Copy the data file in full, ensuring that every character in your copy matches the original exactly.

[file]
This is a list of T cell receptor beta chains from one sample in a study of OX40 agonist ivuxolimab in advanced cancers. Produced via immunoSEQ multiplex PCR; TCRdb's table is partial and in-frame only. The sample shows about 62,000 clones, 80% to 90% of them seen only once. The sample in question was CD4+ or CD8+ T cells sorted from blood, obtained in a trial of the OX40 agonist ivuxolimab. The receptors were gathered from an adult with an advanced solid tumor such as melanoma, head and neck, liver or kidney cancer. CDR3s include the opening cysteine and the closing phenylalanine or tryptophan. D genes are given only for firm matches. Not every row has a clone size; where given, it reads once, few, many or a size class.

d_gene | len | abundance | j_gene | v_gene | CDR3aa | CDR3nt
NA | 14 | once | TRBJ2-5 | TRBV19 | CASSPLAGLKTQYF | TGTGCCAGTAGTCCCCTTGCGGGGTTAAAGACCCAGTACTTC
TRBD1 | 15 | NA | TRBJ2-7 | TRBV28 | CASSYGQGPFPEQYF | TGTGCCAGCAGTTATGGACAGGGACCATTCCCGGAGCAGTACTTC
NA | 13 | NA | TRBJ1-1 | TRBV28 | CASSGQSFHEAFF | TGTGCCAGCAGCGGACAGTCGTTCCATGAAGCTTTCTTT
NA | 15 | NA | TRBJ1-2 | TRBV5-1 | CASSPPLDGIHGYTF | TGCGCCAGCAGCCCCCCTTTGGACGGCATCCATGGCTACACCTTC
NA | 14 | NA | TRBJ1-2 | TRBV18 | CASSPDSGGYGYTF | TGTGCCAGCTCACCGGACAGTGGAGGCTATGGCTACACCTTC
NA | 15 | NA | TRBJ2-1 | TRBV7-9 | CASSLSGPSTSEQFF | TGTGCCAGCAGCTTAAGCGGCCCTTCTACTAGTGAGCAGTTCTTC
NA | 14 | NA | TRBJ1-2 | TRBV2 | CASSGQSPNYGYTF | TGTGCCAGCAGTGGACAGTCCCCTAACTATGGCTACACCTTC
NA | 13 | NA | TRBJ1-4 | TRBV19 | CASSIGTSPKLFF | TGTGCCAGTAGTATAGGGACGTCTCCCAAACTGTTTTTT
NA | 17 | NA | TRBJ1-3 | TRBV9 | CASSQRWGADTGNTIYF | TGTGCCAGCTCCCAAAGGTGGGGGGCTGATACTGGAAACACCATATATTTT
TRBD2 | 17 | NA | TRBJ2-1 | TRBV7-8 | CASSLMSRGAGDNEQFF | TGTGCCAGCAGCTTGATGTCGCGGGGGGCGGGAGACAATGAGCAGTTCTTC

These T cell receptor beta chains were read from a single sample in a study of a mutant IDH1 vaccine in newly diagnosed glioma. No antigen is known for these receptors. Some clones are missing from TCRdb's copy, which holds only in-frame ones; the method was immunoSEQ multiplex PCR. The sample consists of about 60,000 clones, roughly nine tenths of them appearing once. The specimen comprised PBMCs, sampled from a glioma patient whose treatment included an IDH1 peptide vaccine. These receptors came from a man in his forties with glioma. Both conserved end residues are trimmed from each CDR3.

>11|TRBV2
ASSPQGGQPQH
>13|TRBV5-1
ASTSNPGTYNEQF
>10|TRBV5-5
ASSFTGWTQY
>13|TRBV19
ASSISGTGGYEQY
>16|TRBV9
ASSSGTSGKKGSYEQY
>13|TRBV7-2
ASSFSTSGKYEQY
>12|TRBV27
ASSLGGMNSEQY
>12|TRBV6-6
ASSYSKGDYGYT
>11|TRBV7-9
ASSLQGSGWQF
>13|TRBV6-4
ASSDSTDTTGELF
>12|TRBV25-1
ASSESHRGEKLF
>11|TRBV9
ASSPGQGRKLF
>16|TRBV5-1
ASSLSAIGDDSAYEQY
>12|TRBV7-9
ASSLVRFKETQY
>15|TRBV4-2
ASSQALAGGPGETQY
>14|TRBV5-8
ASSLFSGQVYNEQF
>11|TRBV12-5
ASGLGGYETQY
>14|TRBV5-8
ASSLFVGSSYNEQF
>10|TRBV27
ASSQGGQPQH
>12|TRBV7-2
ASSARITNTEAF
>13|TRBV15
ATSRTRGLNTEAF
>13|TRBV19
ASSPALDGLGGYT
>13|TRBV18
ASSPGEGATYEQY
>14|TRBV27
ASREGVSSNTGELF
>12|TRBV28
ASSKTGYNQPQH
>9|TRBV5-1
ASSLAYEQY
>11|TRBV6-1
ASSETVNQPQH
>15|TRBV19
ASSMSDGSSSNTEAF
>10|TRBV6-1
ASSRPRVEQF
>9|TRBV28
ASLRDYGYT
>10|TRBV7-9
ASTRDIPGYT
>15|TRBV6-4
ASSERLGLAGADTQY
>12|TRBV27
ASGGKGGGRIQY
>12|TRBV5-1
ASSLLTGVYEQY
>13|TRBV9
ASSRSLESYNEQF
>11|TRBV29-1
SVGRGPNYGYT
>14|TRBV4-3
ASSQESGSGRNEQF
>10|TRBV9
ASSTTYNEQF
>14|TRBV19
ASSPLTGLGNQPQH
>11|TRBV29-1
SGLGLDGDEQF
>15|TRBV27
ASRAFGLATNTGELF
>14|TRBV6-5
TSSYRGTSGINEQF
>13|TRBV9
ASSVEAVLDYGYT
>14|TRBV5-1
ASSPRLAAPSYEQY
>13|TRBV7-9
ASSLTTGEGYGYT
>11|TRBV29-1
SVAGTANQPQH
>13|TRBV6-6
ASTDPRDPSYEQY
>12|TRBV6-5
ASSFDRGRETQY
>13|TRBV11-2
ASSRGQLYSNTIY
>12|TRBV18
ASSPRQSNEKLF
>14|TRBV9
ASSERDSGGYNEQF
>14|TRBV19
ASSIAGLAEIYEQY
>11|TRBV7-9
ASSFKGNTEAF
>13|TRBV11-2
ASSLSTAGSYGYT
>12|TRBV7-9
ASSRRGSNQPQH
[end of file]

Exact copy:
This is a list of T cell receptor beta chains from one sample in a study of OX40 agonist ivuxolimab in advanced cancers. Produced via immunoSEQ multiplex PCR; TCRdb's table is partial and in-frame only. The sample shows about 62,000 clones, 80% to 90% of them seen only once. The sample in question was CD4+ or CD8+ T cells sorted from blood, obtained in a trial of the OX40 agonist ivuxolimab. The receptors were gathered from an adult with an advanced solid tumor such as melanoma, head and neck, liver or kidney cancer. CDR3s include the opening cysteine and the closing phenylalanine or tryptophan. D genes are given only for firm matches. Not every row has a clone size; where given, it reads once, few, many or a size class.

d_gene | len | abundance | j_gene | v_gene | CDR3aa | CDR3nt
NA | 14 | once | TRBJ2-5 | TRBV19 | CASSPLAGLKTQYF | TGTGCCAGTAGTCCCCTTGCGGGGTTAAAGACCCAGTACTTC
TRBD1 | 15 | NA | TRBJ2-7 | TRBV28 | CASSYGQGPFPEQYF | TGTGCCAGCAGTTATGGACAGGGACCATTCCCGGAGCAGTACTTC
NA | 13 | NA | TRBJ1-1 | TRBV28 | CASSGQSFHEAFF | TGTGCCAGCAGCGGACAGTCGTTCCATGAAGCTTTCTTT
NA | 15 | NA | TRBJ1-2 | TRBV5-1 | CASSPPLDGIHGYTF | TGCGCCAGCAGCCCCCCTTTGGACGGCATCCATGGCTACACCTTC
NA | 14 | NA | TRBJ1-2 | TRBV18 | CASSPDSGGYGYTF | TGTGCCAGCTCACCGGACAGTGGAGGCTATGGCTACACCTTC
NA | 15 | NA | TRBJ2-1 | TRBV7-9 | CASSLSGPSTSEQFF | TGTGCCAGCAGCTTAAGCGGCCCTTCTACTAGTGAGCAGTTCTTC
NA | 14 | NA | TRBJ1-2 | TRBV2 | CASSGQSPNYGYTF | TGTGCCAGCAGTGGACAGTCCCCTAACTATGGCTACACCTTC
NA | 13 | NA | TRBJ1-4 | TRBV19 | CASSIGTSPKLFF | TGTGCCAGTAGTATAGGGACGTCTCCCAAACTGTTTTTT
NA | 17 | NA | TRBJ1-3 | TRBV9 | CASSQRWGADTGNTIYF | TGTGCCAGCTCCCAAAGGTGGGGGGCTGATACTGGAAACACCATATATTTT
TRBD2 | 17 | NA | TRBJ2-1 | TRBV7-8 | CASSLMSRGAGDNEQFF | TGTGCCAGCAGCTTGATGTCGCGGGGGGCGGGAGACAATGAGCAGTTCTTC

These T cell receptor beta chains were read from a single sample in a study of a mutant IDH1 vaccine in newly diagnosed glioma. No antigen is known for these receptors. Some clones are missing from TCRdb's copy, which holds only in-frame ones; the method was immunoSEQ multiplex PCR. The sample consists of about 60,000 clones, roughly nine tenths of them appearing once. The specimen comprised PBMCs, sampled from a glioma patient whose treatment included an IDH1 peptide vaccine. These receptors came from a man in his forties with glioma. Both conserved end residues are trimmed from each CDR3.

>11|TRBV2
ASSPQGGQPQH
>13|TRBV5-1
ASTSNPGTYNEQF
>10|TRBV5-5
ASSFTGWTQY
>13|TRBV19
ASSISGTGGYEQY
>16|TRBV9
ASSSGTSGKKGSYEQY
>13|TRBV7-2
ASSFSTSGKYEQY
>12|TRBV27
ASSLGGMNSEQY
>12|TRBV6-6
ASSYSKGDYGYT
>11|TRBV7-9
ASSLQGSGWQF
>13|TRBV6-4
ASSDSTDTTGELF
>12|TRBV25-1
ASSESHRGEKLF
>11|TRBV9
ASSPGQGRKLF
>16|TRBV5-1
ASSLSAIGDDSAYEQY
>12|TRBV7-9
ASSLVRFKETQY
>15|TRBV4-2
ASSQALAGGPGETQY
>14|TRBV5-8
ASSLFSGQVYNEQF
>11|TRBV12-5
ASGLGGYETQY
>14|TRBV5-8
ASSLFVGSSYNEQF
>10|TRBV27
ASSQGGQPQH
>12|TRBV7-2
ASSARITNTEAF
>13|TRBV15
ATSRTRGLNTEAF
>13|TRBV19
ASSPALDGLGGYT
>13|TRBV18
ASSPGEGATYEQY
>14|TRBV27
ASREGVSSNTGELF
>12|TRBV28
ASSKTGYNQPQH
>9|TRBV5-1
ASSLAYEQY
>11|TRBV6-1
ASSETVNQPQH
>15|TRBV19
ASSMSDGSSSNTEAF
>10|TRBV6-1
ASSRPRVEQF
>9|TRBV28
ASLRDYGYT
>10|TRBV7-9
ASTRDIPGYT
>15|TRBV6-4
ASSERLGLAGADTQY
>12|TRBV27
ASGGKGGGRIQY
>12|TRBV5-1
ASSLLTGVYEQY
>13|TRBV9
ASSRSLESYNEQF
>11|TRBV29-1
SVGRGPNYGYT
>14|TRBV4-3
ASSQESGSGRNEQF
>10|TRBV9
ASSTTYNEQF
>14|TRBV19
ASSPLTGLGNQPQH
>11|TRBV29-1
SGLGLDGDEQF
>15|TRBV27
ASRAFGLATNTGELF
>14|TRBV6-5
TSSYRGTSGINEQF
>13|TRBV9
ASSVEAVLDYGYT
>14|TRBV5-1
ASSPRLAAPSYEQY
>13|TRBV7-9
ASSLTTGEGYGYT
>11|TRBV29-1
SVAGTANQPQH
>13|TRBV6-6
ASTDPRDPSYEQY
>12|TRBV6-5
ASSFDRGRETQY
>13|TRBV11-2
ASSRGQLYSNTIY
>12|TRBV18
ASSPRQSNEKLF
>14|TRBV9
ASSERDSGGYNEQF
>14|TRBV19
ASSIAGLAEIYEQY
>11|TRBV7-9
ASSFKGNTEAF
>13|TRBV11-2
ASSLSTAGSYGYT
>12|TRBV7-9
ASSRRGSNQPQH